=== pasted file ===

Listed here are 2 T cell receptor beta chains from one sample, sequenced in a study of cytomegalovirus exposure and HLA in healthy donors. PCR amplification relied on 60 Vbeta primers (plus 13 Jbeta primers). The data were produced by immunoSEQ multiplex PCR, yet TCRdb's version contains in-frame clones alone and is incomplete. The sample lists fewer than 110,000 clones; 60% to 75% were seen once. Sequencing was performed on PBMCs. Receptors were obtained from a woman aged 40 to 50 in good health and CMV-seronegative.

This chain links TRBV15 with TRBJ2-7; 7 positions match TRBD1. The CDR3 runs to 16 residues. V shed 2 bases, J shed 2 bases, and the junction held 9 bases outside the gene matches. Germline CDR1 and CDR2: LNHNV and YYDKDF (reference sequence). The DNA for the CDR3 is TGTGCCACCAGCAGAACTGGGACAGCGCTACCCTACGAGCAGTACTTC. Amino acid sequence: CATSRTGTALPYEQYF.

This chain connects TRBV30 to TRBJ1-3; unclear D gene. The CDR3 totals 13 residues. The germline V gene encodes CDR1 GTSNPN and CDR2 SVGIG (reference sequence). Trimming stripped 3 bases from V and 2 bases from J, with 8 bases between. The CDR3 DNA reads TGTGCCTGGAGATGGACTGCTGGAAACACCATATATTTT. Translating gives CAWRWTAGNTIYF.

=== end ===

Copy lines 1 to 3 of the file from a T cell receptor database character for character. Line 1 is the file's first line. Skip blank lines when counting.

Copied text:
Listed here are 2 T cell receptor beta chains from one sample, sequenced in a study of cytomegalovirus exposure and HLA in healthy donors. PCR amplification relied on 60 Vbeta primers (plus 13 Jbeta primers). The data were produced by immunoSEQ multiplex PCR, yet TCRdb's version contains in-frame clones alone and is incomplete. The sample lists fewer than 110,000 clones; 60% to 75% were seen once. Sequencing was performed on PBMCs. Receptors were obtained from a woman aged 40 to 50 in good health and CMV-seronegative.

This chain links TRBV15 with TRBJ2-7; 7 positions match TRBD1. The CDR3 runs to 16 residues. V shed 2 bases, J shed 2 bases, and the junction held 9 bases outside the gene matches. Germline CDR1 and CDR2: LNHNV and YYDKDF (reference sequence). The DNA for the CDR3 is TGTGCCACCAGCAGAACTGGGACAGCGCTACCCTACGAGCAGTACTTC. Amino acid sequence: CATSRTGTALPYEQYF.

This chain connects TRBV30 to TRBJ1-3; unclear D gene. The CDR3 totals 13 residues. The germline V gene encodes CDR1 GTSNPN and CDR2 SVGIG (reference sequence). Trimming stripped 3 bases from V and 2 bases from J, with 8 bases between. The CDR3 DNA reads TGTGCCTGGAGATGGACTGCTGGAAACACCATATATTTT. Translating gives CAWRWTAGNTIYF.